Although he was defeated in his first attempt to enter Parliament in 1899, Churchill’s fame following his dramatic escape from the Boers tipped the balance in the election of 1900. He achieved a small majority and won his longed-for ‘seat’ as a Conservative MP for Oldham, Lancashire, beginning a political career that would last over sixty years.
He made his maiden speech in the House of Commons on 18 February 1901 at the age of twenty-six, speaking immediately after Lloyd George, ensuring the young politician a very full house. Churchill had prepared his speech very carefully and more or less learned it by heart. Although this isn’t unusual in a maiden speaker, Churchill – more unusually – continued this meticulous preparation throughout his career.
I am an English Liberal. I hate the Tory party, their men, their words and their methods. I feel no sort of sympathy with them – except to my own people at Oldham.
Churchill to Lord Hugh Cecil (unsent), 24 October 1903
Churchill was appointed Home Secretary following the January 1910 election, when the Liberal party was again returned to power. It was during this time that he most clearly demonstrated that strange mix of his nature – of the radical reformer and the reactionary. While he helped introduce reforms to the prison system, reducing sentencing for younger people and improving conditions, he also opposed strikers and refused to support votes for women.
In 1905, Prime Minister Balfour resigned and Sir Henry Campbell-Bannerman formed a government pending a January election, appointing Churchill as Under-Secretary of State for the Colonies, assisting Lord Elgin. And in the Liberal Party’s landslide election victory in early 1906, Churchill was elected as the Liberal MP for North-West Manchester. Churchill, the ambitious, shining ‘glow-worm’, was on his way.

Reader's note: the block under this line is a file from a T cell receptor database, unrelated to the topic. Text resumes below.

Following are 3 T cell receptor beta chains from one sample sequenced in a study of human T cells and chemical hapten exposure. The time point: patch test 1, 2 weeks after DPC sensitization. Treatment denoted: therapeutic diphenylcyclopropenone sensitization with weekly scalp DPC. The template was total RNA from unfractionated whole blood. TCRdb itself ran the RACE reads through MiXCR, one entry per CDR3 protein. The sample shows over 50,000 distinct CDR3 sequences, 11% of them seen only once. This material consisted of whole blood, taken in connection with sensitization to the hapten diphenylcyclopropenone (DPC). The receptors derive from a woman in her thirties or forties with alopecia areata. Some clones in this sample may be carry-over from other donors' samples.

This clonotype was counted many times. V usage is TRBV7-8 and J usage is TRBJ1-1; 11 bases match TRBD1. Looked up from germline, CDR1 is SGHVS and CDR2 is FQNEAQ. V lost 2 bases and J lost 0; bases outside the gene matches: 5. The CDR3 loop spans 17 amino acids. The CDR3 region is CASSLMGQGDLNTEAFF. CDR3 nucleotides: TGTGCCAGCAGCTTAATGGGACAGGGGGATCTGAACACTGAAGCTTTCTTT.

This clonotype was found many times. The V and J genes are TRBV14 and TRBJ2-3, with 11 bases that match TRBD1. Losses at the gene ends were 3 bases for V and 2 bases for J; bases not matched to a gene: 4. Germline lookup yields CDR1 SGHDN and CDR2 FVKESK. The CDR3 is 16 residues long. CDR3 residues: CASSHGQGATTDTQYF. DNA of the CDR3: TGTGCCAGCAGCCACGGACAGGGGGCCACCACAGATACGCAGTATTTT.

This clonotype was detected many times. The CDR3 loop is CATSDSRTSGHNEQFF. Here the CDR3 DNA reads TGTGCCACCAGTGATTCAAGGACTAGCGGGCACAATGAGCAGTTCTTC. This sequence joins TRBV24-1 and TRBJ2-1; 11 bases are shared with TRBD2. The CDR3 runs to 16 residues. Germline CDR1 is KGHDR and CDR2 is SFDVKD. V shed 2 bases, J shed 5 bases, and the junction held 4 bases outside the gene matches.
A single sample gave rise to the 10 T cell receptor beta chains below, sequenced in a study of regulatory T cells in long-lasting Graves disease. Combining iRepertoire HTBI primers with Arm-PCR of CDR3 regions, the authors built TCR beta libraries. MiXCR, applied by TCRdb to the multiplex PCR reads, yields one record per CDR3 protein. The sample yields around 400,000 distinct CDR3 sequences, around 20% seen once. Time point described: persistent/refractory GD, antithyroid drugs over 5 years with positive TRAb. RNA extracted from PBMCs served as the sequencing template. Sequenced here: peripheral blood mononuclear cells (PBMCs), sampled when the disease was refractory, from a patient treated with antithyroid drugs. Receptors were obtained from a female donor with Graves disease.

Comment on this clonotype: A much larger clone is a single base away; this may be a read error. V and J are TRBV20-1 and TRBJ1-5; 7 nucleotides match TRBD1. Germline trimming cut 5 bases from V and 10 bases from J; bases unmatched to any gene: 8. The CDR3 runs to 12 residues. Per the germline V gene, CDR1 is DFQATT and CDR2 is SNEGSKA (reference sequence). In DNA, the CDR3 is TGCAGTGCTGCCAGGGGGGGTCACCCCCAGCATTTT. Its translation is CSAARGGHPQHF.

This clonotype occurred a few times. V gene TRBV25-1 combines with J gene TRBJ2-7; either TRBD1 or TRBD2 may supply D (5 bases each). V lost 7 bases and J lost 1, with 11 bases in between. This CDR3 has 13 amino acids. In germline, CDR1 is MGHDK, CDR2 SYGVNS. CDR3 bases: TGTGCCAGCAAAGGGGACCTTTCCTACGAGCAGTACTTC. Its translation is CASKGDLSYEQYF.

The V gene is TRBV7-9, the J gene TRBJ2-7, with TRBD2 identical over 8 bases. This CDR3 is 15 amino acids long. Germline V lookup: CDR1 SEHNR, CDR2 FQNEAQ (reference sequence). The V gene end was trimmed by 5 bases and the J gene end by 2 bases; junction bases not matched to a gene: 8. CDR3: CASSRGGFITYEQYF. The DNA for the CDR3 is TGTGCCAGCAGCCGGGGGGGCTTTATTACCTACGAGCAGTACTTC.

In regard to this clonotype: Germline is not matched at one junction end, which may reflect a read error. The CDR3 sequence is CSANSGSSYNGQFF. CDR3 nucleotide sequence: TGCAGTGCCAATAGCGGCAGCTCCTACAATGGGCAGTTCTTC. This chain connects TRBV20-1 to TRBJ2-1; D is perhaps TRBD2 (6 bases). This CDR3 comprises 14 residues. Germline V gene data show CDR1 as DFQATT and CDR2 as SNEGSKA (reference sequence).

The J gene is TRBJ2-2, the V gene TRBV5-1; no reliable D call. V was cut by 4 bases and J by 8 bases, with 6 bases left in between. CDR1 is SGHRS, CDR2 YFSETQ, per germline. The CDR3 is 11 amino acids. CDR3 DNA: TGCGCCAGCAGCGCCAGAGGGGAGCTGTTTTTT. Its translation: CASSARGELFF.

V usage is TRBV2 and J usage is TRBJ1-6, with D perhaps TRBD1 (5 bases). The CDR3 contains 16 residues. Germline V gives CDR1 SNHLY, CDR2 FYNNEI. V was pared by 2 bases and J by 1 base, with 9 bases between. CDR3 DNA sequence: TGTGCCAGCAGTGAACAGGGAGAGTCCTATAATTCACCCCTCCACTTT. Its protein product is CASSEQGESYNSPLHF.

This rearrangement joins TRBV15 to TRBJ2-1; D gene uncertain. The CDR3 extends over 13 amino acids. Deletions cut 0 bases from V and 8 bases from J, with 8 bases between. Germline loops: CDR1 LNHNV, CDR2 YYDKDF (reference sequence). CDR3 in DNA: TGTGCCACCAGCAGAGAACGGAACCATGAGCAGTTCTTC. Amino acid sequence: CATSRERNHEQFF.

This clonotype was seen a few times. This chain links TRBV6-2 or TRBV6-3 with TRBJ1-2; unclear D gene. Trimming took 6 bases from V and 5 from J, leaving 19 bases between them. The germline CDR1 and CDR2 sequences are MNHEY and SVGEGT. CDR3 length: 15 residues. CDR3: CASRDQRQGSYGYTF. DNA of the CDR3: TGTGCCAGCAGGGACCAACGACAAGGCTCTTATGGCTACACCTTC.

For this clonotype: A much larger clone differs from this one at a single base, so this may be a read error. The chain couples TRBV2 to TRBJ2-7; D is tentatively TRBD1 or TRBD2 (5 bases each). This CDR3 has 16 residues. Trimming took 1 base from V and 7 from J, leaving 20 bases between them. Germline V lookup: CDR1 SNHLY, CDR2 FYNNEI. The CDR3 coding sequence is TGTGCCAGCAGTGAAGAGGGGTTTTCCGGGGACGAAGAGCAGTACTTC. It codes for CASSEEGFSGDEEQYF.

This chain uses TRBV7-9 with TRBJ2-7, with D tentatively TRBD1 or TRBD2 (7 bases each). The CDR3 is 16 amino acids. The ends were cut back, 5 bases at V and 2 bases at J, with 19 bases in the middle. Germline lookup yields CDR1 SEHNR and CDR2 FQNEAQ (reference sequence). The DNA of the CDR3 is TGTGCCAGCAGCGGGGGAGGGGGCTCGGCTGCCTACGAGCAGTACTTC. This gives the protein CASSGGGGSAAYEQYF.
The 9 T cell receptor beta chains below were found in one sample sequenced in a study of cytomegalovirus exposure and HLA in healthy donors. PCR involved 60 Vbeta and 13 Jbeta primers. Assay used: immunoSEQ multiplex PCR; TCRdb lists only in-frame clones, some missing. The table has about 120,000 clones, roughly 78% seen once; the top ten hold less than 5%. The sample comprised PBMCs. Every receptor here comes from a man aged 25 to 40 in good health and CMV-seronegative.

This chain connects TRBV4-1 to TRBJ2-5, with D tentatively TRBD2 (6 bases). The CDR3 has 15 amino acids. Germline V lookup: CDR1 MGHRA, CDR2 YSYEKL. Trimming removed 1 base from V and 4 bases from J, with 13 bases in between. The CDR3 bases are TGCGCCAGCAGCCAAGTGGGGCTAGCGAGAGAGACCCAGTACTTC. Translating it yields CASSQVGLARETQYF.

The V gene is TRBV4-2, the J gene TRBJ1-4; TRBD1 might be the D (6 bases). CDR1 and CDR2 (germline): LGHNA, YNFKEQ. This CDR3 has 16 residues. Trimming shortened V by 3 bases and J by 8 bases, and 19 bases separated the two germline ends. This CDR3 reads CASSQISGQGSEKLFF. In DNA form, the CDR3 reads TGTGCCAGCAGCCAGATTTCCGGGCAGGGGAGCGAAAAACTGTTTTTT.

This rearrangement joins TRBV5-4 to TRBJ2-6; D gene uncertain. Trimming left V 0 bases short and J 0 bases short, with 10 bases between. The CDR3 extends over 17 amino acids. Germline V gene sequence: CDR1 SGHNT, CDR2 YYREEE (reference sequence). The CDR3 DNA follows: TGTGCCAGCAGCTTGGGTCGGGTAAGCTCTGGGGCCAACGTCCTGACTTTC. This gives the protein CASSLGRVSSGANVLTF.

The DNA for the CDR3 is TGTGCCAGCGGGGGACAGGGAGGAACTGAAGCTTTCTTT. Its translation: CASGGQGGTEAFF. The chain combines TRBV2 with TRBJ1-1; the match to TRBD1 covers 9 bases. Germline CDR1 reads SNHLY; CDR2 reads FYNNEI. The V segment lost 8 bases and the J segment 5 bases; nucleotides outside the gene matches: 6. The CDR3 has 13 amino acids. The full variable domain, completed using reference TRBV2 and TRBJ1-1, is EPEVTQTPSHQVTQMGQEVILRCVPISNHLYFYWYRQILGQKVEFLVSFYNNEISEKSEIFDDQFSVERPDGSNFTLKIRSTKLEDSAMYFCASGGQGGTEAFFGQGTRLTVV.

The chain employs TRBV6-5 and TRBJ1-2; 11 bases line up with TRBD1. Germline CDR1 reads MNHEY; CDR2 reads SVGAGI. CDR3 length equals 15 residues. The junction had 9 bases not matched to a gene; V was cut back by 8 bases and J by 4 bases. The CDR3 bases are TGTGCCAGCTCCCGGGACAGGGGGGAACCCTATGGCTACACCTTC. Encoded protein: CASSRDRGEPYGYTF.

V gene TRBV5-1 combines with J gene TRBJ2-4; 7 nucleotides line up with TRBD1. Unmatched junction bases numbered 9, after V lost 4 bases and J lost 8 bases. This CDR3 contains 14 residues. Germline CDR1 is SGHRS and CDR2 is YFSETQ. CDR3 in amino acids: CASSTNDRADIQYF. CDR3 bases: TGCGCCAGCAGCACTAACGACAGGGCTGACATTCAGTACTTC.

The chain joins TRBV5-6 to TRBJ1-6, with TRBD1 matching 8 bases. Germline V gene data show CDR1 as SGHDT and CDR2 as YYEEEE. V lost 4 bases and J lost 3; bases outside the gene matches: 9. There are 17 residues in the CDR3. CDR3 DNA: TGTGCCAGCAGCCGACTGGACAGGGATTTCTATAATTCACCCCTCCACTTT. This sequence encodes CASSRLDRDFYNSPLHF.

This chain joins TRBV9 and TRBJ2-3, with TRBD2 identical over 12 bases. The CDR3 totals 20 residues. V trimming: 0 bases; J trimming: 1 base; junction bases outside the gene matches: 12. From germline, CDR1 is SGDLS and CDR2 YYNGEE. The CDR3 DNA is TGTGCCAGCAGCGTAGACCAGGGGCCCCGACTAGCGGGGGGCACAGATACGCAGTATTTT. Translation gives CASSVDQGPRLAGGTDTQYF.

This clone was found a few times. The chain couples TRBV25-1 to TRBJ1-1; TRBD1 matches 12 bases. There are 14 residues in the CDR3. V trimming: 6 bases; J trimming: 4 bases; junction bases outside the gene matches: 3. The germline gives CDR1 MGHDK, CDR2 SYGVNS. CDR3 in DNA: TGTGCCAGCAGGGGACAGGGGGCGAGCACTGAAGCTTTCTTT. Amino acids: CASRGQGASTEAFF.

Churchill rapidly established himself as a prominent New Liberal, combining a commitment to free trade with support for a programme of social reform and was one of the main architects of Britain’s incipient welfare state. To those Tories he’d ‘betrayed’ by ‘crossing the floor’, he was now betraying their class, too. By April 1908, however, his ‘star’ seemed to be shining clearer and clearer (see prophecy), as he achieved cabinet rank, as President of the Board of Trade in Herbert Asquith’s new government, at the age of only thirty-three. In this role he introduced a number of initiatives (not all of which were adopted during his tenure but were later).
Churchill’s younger brother, Jack, was born in 1880 when Churchill was five. They saw little of their parents and both of them were looked after by a nanny. Mrs Everest (she was, in fact, a spinster; the ‘Mrs’ was an honorary title) was hired when Winston was only a few months old.
The children led a peripatetic life, often travelling with her from their home in Ireland (the ‘Little Lodge’, where the Churchills lived when his grandfather, the 7th Duke of Marlborough, became Viceroy of Ireland), to the Isle of Wight, to Blenheim and to London.
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Churchill was delighted when a little girl surprised him with flowers one day in Italy. Gratefully moving his cane aside, he gave her a kiss on the cheek. Missing his own family, and beset with troubles, he truly loved this moment. I guess we’ll never know the little chap behind the bouquet. … See MoreSee Less
The International Churchill Society (ICS), founded in 1968 shortly after Churchill's death, is the world’s preeminent member organisation dedicated to preserving the historic legacy of Sir Winston Churchill.
At a time when leadership is challenged at every turn, that legacy looms larger and remains more relevant than ever.